By Ted Sares
Some might refer to it as a mugging, but a mugging takes a bit of planning and solid execution though the distinction between the two is a very fine one. It’s not a one-punch icing because that kind of end seldom happens early (Tua vs. Moorer being a notable exception). No, the blowout is an unmitigated assault launched at the opening bell as the perpetrator comes flying out of the chute motivated to end things quickly and decisively. The reaction of the crowd is one of shock and awe which is magnified if the man perpetrating the blowout is the underdog. Often the victim doesn’t even land a punch. And after possibly two or more knockdowns, the blowout is ended by a merciful referee.
Dee Collier vs. Tex Cobb (Oct. 29, 1985)
Denorvell “Dee” Collier fought out of California during the 80’s and finished with a modest record of 13-9. However, he was not one to be taken lightly. He had an iron chin and excellent power and a close inspection of his record reveals wins over some very tough opponents. Before his short career was over, Collier would twice defeat Mark Wills in bouts billed for the California heavyweight title, saddle Alex Garcia with his first defeat, ice – yes, ice – Monte Masters and go 10 hard rounds with a prime Buster Douglas.
Collier fought Tex Cobb at the Reseda Country Club in California. The iron-chinned Cobb had lost three straight, but he had failed to go the distance only once in his pro career, that coming in his second match with Michael Dokes, a bout stopped on cuts. In fact, he had been knocked down only once in his career, that coming in his most recent fight against promising Eddie Gregg.
If the heavily favored Cobb could score an impressive win, he might be in line for title bout against the heavyweight champion, Michael Spinks, or at least back in the mix. Collier, whose record was then 7-4, was seen as nothing more than a club fighter and Cobb was expected to score a decisive, if not early win.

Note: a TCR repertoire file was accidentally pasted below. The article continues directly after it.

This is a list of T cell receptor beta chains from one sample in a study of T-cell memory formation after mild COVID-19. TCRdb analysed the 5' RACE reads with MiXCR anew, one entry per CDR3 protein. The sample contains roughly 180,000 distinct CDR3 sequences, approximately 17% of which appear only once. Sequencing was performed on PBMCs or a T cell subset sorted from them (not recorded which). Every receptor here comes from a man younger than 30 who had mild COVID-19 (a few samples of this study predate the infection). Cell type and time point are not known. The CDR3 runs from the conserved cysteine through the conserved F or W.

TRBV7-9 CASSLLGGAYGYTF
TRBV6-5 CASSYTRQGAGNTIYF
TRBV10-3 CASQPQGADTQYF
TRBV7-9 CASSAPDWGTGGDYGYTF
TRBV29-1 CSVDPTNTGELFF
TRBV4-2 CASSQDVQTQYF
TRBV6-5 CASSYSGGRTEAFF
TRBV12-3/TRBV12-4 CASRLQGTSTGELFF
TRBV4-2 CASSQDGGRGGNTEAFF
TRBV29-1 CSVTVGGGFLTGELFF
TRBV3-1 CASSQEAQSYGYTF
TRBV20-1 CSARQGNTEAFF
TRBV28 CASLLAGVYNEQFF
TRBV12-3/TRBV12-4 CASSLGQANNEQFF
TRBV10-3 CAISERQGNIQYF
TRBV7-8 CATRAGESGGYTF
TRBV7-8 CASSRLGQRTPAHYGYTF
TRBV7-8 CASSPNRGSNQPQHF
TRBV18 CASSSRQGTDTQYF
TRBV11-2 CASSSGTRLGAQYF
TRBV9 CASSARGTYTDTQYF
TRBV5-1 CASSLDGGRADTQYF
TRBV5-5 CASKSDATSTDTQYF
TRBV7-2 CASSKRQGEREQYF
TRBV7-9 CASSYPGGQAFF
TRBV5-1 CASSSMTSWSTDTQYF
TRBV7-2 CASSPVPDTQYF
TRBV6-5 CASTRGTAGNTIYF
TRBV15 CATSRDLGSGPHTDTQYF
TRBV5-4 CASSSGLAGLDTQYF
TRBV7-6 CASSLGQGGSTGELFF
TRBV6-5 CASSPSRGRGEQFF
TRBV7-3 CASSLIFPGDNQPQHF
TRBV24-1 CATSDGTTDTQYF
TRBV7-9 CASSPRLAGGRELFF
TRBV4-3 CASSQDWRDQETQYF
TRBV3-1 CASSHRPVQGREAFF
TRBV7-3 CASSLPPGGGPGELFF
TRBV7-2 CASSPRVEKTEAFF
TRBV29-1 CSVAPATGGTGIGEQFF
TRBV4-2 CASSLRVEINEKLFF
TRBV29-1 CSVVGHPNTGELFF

At any rate, once the bell rang, the 6’4” Collier immediately used Cobb as a punching bag. Cobb’s legendary iron chin turned to glass as he became a basketball, hitting the deck four times before the bout ended at the 2:41 mark of the first round.
This was an old fashioned Texas dry-gulch with the rugged Texan being the ambushee. Like many other victims of a blowout, he was in the wrong place at the wrong time and never had a chance. Collier had done what Holmes, Shavers and Norton could not do in 33 combined rounds. Tex had his lunch eaten in Reseda and the guy who did the eating was a mugger named Dee Collier.
James “Bonecrusher” Smith vs. Tim Witherspoon (Dec. 12, 1986)
“I knew his mind couldn’t be on the fight. He wasn’t thinking about me. My plan was to be all over him. He embarrassed me the last time and I wanted to pay him back. I did.” – James “Bonecrusher” Smith
In their rematch (Witherspoon won lopsidedly over 12 rounds in their first meeting), Bonecrusher, a last-minute sub, flew out of the chute at the opening bell and hurt Witherspoon with a right hand 10 seconds into the fight. Then Witherspoon walked into a solid left hook with about 90 seconds gone and was knocked almost through the ropes and down – for the first time in his career. He got up at the count of four on wobbly legs.
Smith never let up as he cautiously moved in, sensing the kill. He then sent Witherspoon down in a heap with another big right hand. Terrible Tim got up at five, spit out a tooth, root and all, and was in terrible shape as The Bonecrusher charged in. The staggering Witherspoon was met with a right hand that dropped him for the third time. Referee Luis Rivera immediately invoked the three-knockdown rule and waved the fight over at 2:12 of the opening round.
This one was a big upset which added to the shock value. Also noteworthy is that Witherspoon did not land a single punch as he was being blown away.
Iran Barkley vs. Darrin Van Horn (Jan. 10, 1992)
If you think Barkley was mad before the fight, wait until he sees how many people are taking part of his purse.”—Bob Arum, after his fighter, Iran Barkley, beat Darrin Van Horn
The “Schoolboy” met Iran “Blade” Barkley (27-7) at the Paramount Theatre in Madison Square Garden on January 10, 1982. This was Barkley’s turf, far away from the University of Kentucky campus where Van Horn was a part-time student. Van Horn, who held the IBF version of the world super middleweight title, was the favorite and his camp badly underestimated the Blade, who should not have been taken lightly under any circumstance